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There is a big discussion in our class.

Teacher says,

$f:\mathbb Z^{+}\rightarrow \left\{0\right\}$ and $f(x)=0$ is a constant function.

But, student says only

$f:\mathbb R\rightarrow \left\{0\right\}$ and $f(x)=0$ is a constant function

or $$f(x)=0\,\,\forall x\in\mathbb R$$

Unfortunately, wikipedia doesn't cover this problem.

What is the right statement?

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Both are constant, the difference is just the domain, that is, the values your function is allowed to take as input. It is constant in so far as the output is always the same no matter what the input is, and this value doesn't have to be $0$, it can be anything else as long as it's the only value the function can output.

Sure, in the function given by the teacher, $f(-2)$ will be undefined, but saying it like that is misleading. The value $-2$ is not part of the domain, $f$ can't accept $-2$ as input, it's not as if $f(-2)$ existed but had some weird undefined value, it just doesn't exist at all. So the function effectively only outputs one value, in this case it's $0$. I hope I'm making sense and not confusing you further.

EDIT (can't comment on other posts) : @Angel I think what they mean by "$f : \mathbb{Z} \rightarrow 0$ means $f(x) = 0$ not for all $x$" is "the value of $f$ isn't $0$ for all $x$ since there are values of $x$ (outside of the domain) where $f$ isn't defined and as such for which $f(x)$ isn't $0$". A confusion about what functions and domains are, and the teacher probably has an habit of writing $\forall x$ instead of $\forall x \in \mathbb{R}$ which might lead to further confusion about what "for all" means in general.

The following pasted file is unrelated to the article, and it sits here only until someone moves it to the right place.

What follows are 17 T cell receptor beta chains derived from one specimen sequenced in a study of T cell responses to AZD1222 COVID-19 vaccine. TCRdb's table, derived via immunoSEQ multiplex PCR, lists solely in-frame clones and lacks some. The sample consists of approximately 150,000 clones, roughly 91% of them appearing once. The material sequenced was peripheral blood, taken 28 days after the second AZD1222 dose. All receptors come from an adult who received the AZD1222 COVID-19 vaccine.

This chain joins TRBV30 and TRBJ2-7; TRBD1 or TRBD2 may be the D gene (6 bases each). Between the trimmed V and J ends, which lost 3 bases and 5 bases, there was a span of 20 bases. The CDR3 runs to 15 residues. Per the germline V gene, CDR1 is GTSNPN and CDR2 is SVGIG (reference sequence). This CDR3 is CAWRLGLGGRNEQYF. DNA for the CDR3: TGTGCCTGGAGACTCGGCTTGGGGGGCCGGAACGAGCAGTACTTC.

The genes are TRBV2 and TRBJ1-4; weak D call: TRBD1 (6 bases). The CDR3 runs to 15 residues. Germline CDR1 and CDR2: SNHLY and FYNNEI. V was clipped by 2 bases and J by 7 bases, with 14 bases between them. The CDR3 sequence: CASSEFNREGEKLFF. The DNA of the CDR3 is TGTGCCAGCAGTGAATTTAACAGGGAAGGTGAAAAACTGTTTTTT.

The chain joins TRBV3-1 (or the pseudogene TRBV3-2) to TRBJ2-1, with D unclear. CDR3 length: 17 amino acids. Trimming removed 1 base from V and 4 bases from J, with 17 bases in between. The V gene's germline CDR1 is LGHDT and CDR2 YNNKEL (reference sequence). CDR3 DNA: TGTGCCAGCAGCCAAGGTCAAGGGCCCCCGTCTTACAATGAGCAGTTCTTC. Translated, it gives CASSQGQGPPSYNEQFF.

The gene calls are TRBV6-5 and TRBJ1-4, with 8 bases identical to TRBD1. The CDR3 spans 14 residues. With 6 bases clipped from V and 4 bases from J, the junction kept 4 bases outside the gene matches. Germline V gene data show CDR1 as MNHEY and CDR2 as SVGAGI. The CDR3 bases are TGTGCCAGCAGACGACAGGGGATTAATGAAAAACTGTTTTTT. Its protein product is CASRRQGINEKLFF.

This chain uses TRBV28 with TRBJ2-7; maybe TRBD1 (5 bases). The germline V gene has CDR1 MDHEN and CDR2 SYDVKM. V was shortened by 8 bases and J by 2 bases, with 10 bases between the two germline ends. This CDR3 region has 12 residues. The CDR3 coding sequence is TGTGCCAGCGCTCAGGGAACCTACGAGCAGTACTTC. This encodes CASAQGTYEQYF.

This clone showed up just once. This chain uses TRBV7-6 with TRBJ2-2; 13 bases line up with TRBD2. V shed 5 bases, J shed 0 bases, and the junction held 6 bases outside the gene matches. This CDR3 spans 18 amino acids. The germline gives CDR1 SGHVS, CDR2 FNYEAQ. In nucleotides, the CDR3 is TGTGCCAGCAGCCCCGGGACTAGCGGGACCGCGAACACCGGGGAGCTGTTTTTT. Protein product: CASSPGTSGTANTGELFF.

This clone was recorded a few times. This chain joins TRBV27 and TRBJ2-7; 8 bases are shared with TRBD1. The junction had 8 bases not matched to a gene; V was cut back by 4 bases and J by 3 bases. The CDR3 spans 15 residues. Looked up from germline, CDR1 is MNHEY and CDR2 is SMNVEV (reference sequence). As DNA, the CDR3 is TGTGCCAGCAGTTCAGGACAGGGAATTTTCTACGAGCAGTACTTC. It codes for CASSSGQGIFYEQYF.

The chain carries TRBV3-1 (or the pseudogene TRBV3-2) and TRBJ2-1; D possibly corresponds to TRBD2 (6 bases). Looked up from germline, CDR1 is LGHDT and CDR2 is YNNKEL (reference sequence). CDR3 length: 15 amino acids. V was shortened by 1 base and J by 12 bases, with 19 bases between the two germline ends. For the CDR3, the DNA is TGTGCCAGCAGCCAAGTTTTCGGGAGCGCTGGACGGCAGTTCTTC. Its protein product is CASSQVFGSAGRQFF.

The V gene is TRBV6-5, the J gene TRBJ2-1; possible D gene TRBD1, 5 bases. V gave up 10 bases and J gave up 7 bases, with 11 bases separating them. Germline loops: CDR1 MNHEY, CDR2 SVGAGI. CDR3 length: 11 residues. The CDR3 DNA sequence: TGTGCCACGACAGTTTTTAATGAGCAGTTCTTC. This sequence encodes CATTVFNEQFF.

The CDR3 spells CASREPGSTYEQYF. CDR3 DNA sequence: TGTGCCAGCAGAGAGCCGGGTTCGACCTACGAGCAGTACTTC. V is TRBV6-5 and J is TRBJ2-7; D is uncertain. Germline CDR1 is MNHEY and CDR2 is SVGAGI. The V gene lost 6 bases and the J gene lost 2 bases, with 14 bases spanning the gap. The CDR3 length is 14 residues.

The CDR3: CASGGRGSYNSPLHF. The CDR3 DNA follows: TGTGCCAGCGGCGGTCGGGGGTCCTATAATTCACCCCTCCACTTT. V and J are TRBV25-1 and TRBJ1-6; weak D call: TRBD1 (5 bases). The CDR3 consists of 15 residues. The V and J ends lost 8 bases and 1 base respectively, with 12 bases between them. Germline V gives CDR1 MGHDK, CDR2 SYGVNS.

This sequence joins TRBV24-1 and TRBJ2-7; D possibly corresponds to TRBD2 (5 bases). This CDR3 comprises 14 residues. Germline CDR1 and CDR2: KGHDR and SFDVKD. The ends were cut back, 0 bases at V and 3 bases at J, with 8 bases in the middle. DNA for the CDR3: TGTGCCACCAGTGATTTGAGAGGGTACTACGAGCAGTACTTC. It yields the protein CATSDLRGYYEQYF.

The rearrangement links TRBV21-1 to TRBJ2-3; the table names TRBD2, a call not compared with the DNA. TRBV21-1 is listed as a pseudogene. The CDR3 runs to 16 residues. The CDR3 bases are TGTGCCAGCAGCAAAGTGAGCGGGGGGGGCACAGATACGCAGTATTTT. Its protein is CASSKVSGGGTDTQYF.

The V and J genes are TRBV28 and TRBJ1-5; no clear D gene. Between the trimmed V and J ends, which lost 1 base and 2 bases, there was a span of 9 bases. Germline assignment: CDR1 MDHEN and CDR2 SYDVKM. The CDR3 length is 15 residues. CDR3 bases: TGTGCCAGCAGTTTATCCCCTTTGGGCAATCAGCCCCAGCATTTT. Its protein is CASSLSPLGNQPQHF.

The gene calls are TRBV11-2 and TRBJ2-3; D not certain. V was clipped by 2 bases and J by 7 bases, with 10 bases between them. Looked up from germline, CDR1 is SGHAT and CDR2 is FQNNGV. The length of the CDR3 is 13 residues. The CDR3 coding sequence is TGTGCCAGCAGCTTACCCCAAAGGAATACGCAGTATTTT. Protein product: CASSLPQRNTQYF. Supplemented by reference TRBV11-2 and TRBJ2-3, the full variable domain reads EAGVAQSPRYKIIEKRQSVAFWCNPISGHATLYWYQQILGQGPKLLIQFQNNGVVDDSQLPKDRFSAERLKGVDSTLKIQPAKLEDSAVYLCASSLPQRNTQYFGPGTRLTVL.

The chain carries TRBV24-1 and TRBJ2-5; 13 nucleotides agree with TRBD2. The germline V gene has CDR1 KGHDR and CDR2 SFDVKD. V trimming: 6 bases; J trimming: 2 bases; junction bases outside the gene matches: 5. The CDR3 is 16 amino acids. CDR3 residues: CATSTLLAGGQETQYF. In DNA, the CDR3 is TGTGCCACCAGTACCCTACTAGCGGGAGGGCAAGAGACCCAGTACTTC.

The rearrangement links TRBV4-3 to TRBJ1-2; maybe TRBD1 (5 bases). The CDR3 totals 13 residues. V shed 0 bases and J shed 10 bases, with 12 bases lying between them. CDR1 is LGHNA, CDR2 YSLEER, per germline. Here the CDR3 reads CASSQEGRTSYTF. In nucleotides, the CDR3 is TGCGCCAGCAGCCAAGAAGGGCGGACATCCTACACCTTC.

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  • $\begingroup$ Yes, now I understand..thank you. $\endgroup$ Dec 3 '21 at 13:26
  • $\begingroup$ @Uretki I see, that makes sense. That would be where the confusion stems from, and if so, then I agree with you. This clarifies it. $\endgroup$
    – Angel
    Dec 3 '21 at 13:35
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A constant function is a function which is constant. That is $f(x)=c$ for all $x$ and some $c$. There is no reason to restrict this definition to the case where $c,x\in\mathbb{R}$ and $f:\mathbb{R}\to\mathbb{R}$.

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  • $\begingroup$ Well, who is right? $\endgroup$ Dec 3 '21 at 13:02
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    $\begingroup$ @I'mastudent Did you not read the answer? The teacher is right. $\endgroup$
    – Angel
    Dec 3 '21 at 13:06
  • $\begingroup$ $f:Z\rightarrow 0$ means, $f(x)=0$ not forall $x$. $\endgroup$ Dec 3 '21 at 13:15
  • $\begingroup$ "There is no reason to restrict this definition to the case where..." And yes, the definition of a constant function is a function such that there is some $c\in{Y}$ such that $f(x)=c$ for all $x\in{X}.$ $\endgroup$
    – Angel
    Dec 3 '21 at 13:17
  • $\begingroup$ @I'mastudent No, that is definitely not what that means, and I have no idea where you get that from. $\endgroup$
    – Angel
    Dec 3 '21 at 13:18

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